Credit: © Biophoto Associates / Photo Researchers, Inc." /> Credit: © Biophoto Associates / Photo Researchers, Inc. The paper: M. Shogren-Knaak et al., "Histone H4-K16 acetylation controls chromatin structure and protein interactions." Science, 311:844-7, 2006. (Cited in 132 papers) The finding: Craig Peterson's group at the University of Massachusetts Medical

Citation Classic

50 Years Ago in Immunology

50 Years Ago in Immunology

Editor's note: Citation Classics Commentaries were written by the authors of some of studies that were the most highly cited papers between 1961 and 1975. The essays were originally published between 1977 and 1993 in Current Contents, a publication of the Institute for Scientific Information (ISI), now Thomson Sc

Scientist To Watch

Martin Burke: The smart synthesizer

Martin Burke: The smart synthesizer

Credit: © Nick Burchell" /> Credit: © Nick Burchell In November 1998, Martin Burke was on his first clinical rotation in the MD/PhD program at Harvard Medical School when he met a 22-year-old cystic fibrosis patient who was taking 17 different medications. Knowing that a single missing chloride channel causes the disease, it bothered Burke that the treatment comprised such a large cocktai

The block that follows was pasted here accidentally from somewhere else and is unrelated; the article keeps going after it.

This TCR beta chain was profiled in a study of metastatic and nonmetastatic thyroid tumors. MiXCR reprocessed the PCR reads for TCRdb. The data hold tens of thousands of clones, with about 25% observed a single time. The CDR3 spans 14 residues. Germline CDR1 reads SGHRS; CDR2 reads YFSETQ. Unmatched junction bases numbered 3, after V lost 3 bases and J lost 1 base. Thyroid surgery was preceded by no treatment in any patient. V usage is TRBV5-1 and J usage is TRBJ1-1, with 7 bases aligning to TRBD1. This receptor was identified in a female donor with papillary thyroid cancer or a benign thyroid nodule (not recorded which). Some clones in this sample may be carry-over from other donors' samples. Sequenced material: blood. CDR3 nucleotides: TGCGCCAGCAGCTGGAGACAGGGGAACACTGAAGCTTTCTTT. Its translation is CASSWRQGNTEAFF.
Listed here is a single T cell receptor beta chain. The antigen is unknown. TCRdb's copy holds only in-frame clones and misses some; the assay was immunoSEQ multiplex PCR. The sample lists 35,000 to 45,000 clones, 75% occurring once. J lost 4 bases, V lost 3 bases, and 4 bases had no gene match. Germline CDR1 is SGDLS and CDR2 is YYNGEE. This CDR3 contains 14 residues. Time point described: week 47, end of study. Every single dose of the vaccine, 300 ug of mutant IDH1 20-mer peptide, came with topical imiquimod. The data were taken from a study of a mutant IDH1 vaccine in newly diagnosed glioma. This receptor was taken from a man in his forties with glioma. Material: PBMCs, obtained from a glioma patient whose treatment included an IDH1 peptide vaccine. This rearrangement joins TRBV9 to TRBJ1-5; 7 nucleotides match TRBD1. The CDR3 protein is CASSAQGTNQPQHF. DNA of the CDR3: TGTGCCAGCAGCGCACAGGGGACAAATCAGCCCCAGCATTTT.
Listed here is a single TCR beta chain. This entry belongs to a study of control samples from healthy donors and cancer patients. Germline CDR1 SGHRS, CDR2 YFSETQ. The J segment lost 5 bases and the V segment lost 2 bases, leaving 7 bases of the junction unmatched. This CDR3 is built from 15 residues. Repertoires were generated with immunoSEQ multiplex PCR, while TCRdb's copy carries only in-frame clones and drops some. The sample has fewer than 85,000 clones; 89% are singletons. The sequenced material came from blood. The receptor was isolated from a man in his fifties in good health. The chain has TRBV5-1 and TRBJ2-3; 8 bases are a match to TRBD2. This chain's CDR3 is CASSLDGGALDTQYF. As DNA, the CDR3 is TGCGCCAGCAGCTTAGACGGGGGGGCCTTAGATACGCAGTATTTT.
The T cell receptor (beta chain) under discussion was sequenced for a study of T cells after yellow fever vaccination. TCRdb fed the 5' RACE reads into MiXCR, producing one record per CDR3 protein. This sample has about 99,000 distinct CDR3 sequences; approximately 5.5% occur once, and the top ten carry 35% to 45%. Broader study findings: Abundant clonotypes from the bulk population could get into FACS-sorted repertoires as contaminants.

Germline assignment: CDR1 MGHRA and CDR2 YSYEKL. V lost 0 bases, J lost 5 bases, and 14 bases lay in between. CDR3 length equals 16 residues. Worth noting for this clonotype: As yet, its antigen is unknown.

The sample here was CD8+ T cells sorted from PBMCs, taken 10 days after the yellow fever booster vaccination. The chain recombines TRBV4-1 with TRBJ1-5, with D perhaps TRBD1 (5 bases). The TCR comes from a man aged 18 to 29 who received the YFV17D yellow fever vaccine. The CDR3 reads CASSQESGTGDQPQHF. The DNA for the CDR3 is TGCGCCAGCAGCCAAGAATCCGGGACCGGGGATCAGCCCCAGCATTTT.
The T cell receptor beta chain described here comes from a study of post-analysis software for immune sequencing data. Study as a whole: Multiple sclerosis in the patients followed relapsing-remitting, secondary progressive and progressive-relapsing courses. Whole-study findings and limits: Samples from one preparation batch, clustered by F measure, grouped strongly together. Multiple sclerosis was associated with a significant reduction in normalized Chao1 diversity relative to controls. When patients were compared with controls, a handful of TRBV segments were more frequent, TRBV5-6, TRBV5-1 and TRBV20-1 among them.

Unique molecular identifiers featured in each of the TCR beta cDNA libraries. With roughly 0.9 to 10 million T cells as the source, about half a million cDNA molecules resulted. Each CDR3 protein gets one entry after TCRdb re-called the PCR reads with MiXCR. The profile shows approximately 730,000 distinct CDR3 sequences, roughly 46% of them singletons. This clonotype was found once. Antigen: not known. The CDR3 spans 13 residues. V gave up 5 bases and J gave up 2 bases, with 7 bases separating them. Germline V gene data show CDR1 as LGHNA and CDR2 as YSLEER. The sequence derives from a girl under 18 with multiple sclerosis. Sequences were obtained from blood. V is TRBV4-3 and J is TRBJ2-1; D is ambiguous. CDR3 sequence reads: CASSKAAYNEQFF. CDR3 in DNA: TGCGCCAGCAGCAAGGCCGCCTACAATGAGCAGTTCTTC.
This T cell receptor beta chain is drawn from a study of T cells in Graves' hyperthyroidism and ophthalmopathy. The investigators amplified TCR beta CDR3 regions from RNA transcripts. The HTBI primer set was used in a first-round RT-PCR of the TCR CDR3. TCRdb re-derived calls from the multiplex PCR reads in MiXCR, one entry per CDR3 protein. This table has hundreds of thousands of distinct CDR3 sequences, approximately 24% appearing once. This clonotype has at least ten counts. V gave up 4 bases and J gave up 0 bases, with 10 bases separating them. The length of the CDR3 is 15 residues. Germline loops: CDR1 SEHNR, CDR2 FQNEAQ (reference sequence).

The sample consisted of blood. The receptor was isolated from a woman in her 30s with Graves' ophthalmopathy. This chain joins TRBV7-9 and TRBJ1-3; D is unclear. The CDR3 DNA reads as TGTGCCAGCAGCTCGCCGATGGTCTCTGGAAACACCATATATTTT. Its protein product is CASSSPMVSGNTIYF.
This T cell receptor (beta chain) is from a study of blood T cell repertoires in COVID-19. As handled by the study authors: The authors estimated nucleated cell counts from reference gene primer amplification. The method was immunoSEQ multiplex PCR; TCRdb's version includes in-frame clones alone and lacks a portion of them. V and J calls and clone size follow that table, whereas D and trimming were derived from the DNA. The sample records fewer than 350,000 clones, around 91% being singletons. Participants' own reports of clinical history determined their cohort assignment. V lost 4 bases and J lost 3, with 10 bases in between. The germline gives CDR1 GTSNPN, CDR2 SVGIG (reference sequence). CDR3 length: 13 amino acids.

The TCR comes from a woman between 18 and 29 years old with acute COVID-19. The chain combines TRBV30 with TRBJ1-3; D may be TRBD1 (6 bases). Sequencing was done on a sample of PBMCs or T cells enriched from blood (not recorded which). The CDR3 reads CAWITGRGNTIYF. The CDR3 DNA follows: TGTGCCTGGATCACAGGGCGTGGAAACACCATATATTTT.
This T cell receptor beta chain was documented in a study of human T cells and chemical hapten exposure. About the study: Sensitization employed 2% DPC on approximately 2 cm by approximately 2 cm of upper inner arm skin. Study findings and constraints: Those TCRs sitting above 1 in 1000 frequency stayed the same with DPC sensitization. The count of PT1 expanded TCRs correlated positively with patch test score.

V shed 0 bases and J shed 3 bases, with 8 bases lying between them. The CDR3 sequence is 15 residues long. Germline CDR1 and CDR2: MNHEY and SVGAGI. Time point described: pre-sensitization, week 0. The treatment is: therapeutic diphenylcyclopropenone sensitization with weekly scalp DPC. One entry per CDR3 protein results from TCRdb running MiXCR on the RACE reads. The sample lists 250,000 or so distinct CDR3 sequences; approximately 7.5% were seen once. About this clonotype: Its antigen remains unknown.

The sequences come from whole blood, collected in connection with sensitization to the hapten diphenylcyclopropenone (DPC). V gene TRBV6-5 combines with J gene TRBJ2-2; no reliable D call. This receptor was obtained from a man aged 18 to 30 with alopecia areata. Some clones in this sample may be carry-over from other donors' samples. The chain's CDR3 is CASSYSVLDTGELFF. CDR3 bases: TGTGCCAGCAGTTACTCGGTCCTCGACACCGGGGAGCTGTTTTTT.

Lab Tools

Source lighting

Source lighting

C6 glioma cells label with self-illuminating quantum dots conjugated with cell penetrating peptides. Credit: Jianghong Rao, Stanford School of Medicine" />C6 glioma cells label with self-illuminating quantum dots conjugated with cell penetrating peptides. Credit: Jianghong Rao, Stanford School of Medicine User: Jianghong Rao, Assistant Professor in Radiology, Stanford University

In the Live Light

In the Live Light

How to troubleshoot your in-vivo fluorescence imaging studies

BioBusiness

Irreverent Genetics

Irreverent Genetics

At Merck, Eric Schadt takes an iconoclastic approach to drug discovery - and dressing.

Pulse Oximeter

Management for beginners

Management for beginners

So you're a principal investigator - now what?

Foundations

First Patch Clamp, circa 1974

First Patch Clamp, circa 1974

In the 1950s, scientists began to suspect that single-ion channels existed, but it took them another quarter century to verify it.